Solving Office Temperature Wars

By Julie Curnow
February 3, 2014

It may seem comical, but office air conditioning wars are a serious business. What can start as a playful, sneaky adjusting of the temperature can very quickly turn into a full blown conflict and, believe it or not, every now and then Air and Water Residential are called in to be the official umpire of air conditioning office wars! So how can you solve the ongoing office temperature battles? Here are some tips I give people when I’m the official umpire.

Understand the temperature disagreement between men and women

You may notice that more often than not, women complain about it being too cold while men complain they are too hot. The reason is – men and women are different. Firstly, men tend to have more body mass than women, making them that little bit more resistant to the cold. Men are also usually required to wear long pants, covered in shoes, vests and jackets in the workplace, while women tend to wear skirts, open shoes and lighter material. To add to the dilemma, research shows that women are more susceptible to frostbite and hyperthermia than men and hence they feel the cold on their fingers and toes more. Understanding these differences can help you solve the constant air conditioning battles in the office and be empathetic.

Take a poll

Although offices may shy away from this because they think it’s a waste of time, taking a poll can help reduce the amount of time spent battling over the temperature. Get everybody in the office to write down what temperature they are comfortable with and what temperature is too cold/hot for them. Use this poll to determine what the majority are comfortable with and share this information with everyone so they understand the fairness of the temperature chosen.

Decide on a temperature and stick with it

In my experience, conflict often arises over air conditioners when someone keeps taking it upon themselves to adjust the temperature to a level that is comfortable for them. This then causes other people to become uncomfortable and they switch it back. To stop this from happening the boss needs to find out what temperature the majority is comfortable at (through a poll) and make it clear that no one is to touch the thermostat. In summer, a temperature of 74-78 ºF is energy efficient and is usually comfortable for most people while in winter 69-75 ºF is more appropriate because people are generally dressed in warmer clothes.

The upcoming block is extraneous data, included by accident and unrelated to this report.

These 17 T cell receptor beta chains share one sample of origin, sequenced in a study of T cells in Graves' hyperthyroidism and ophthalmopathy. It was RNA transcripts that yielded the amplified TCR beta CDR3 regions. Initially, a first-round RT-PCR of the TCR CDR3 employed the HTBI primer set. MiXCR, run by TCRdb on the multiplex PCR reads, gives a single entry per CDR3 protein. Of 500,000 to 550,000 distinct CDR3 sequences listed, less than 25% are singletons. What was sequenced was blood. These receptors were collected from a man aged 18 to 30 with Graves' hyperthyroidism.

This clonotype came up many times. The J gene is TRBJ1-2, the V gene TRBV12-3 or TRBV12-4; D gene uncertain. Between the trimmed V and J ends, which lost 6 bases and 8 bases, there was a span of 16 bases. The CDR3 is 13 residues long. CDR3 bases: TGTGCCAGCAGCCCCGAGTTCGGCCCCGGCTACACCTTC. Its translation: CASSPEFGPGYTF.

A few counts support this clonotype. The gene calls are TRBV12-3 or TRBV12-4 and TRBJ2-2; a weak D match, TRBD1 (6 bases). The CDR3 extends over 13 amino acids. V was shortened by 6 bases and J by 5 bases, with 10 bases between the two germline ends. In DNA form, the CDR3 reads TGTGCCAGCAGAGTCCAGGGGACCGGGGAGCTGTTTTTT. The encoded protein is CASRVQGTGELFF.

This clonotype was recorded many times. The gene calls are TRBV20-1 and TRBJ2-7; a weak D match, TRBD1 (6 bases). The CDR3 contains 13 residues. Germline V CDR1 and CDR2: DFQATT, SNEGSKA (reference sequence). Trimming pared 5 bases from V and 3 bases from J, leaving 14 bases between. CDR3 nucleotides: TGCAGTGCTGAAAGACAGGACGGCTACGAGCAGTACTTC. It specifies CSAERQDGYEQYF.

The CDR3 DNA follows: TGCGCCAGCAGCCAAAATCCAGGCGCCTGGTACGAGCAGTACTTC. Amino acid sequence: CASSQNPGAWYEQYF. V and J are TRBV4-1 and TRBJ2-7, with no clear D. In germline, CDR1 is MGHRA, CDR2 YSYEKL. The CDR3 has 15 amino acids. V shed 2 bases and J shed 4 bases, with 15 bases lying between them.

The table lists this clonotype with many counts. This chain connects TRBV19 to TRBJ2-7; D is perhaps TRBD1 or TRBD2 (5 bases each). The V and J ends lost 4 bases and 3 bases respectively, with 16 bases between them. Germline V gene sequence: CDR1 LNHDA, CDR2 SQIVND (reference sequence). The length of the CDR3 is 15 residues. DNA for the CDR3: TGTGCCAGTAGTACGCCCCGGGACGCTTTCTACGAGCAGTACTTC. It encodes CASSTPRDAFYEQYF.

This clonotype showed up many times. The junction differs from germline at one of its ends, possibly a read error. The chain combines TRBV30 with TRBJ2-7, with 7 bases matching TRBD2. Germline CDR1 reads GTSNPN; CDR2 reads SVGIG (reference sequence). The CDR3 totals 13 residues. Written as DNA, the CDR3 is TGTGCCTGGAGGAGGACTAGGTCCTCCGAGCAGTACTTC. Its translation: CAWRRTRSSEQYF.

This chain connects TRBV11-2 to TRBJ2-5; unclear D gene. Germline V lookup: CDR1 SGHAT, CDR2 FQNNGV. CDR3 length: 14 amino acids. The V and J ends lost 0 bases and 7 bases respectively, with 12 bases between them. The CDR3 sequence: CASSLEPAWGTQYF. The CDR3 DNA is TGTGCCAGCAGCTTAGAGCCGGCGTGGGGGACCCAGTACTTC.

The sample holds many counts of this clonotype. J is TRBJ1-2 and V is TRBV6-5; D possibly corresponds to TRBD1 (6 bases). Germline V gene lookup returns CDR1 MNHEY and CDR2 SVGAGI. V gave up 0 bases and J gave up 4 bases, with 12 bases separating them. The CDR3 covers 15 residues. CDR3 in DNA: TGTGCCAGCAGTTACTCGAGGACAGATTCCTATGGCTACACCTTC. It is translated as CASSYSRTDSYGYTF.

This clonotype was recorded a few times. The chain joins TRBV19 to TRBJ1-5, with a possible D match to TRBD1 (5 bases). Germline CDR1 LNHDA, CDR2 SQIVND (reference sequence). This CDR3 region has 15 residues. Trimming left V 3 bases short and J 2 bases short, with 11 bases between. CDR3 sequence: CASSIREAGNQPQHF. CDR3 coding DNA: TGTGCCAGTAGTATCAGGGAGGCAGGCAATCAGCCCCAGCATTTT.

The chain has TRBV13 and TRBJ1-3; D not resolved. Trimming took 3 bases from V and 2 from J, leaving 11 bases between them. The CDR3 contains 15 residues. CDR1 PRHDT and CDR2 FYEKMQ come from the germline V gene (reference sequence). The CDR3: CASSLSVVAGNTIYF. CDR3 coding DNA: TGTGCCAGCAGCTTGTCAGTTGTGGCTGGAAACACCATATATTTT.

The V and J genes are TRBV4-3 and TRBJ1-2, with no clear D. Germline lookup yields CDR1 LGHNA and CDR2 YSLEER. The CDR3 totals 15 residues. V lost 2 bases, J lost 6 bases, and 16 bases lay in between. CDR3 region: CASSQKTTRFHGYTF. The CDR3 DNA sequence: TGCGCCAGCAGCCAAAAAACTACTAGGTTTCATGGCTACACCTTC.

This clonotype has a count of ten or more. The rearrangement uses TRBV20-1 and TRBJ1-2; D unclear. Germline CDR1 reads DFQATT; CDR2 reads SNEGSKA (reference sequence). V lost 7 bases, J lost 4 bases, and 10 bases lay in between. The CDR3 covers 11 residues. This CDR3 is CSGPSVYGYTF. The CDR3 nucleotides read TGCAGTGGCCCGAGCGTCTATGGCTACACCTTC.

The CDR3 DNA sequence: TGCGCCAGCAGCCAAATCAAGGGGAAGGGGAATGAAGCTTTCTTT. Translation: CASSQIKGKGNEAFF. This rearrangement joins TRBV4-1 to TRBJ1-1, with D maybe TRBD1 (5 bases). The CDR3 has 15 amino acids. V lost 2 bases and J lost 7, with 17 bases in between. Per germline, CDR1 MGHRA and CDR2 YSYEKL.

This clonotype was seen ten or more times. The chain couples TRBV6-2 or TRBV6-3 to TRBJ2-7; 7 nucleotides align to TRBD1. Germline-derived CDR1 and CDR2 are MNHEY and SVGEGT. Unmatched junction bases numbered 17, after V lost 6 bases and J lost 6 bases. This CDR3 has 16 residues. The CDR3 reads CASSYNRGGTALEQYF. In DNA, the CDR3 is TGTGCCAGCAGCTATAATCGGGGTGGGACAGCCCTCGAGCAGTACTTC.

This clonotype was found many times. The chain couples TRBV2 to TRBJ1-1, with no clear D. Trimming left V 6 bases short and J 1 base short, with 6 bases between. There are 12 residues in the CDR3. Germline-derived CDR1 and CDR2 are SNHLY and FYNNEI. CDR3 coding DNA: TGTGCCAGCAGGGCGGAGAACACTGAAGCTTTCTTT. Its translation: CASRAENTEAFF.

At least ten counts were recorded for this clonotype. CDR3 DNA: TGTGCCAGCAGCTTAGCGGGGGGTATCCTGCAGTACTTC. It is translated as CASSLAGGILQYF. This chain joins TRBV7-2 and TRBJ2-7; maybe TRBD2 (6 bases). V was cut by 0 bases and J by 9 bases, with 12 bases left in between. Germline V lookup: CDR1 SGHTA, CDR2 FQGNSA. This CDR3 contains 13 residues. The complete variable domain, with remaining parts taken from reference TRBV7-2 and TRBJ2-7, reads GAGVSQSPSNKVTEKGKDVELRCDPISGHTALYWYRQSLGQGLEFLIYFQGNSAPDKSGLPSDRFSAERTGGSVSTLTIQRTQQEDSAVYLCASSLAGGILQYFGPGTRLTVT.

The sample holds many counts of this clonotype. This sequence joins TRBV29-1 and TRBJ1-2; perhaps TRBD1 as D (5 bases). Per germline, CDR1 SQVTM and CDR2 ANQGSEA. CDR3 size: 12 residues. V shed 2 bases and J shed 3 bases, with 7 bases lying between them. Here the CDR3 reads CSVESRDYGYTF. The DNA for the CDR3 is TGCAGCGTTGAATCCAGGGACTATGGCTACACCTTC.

Adjust the vents

Once you have a poll in place but the odd person is still disgruntled, the easiest solution is to redirect or shut off part of the air flow from one outlet (where the air comes out). If you choose to do this, make sure you don’t upset the person next to you because let’s face it, you don’t want any more battles. If the outlet in your office has biscuit style vents you can re-orientate the airflow or close one or two biscuits (one of the quarters in the vent pictured). Simply lift up the biscuit and rotate it 90 or 180 degrees and carefully drop it back into place. Alternately you can carefully tilt the vanes on the biscuit so they shut. A word or warning: if lots of people close vents then this will affect air flow.

Get the airflow rebalanced

If you can’t adjust the vents or it starts more disagreements, you can get the air flow re-balanced. Within the duct (used to distribute air from a ducted reverse cycle to the outlet) are dampers which affect the airflow to each outlet. If someone has too much air coming out of their outlet and someone else doesn’t have enough air, an air conditioning technician can further open or close the dampers to re-direct the airflow to where it is wanted. The design of the air conditioning may limit how much air flow can be re-directed.

Adjust workspaces

One reason some people are too cold while the majority is comfortable may be because of their desk location. If someone is constantly complaining that they are too cold, move them further away from the air conditioner and allow someone who is comfortable with the temperature to move closer.

Give staff somewhere to store warm clothes

At the end of the day it is easier to put on layers than to take off layers (such as suit jackets and cardigans). If there are people who are still too cold at the set temperature, offer them a safe place to store a warm jacket or let them hang their cardigan over the back of their chair. This means they won’t have to carry it in to work everyday and risk forgetting it.

Temperature affects productivity, and at the end of the day you want productive, happy staff. Taking some time to solve the air conditioning disagreements in the workplace can help create a more pleasant and profitable work environment where time isn’t wasted adjusting thermostats. I hope these tips are helpful and that they result in a cease fire at your office!

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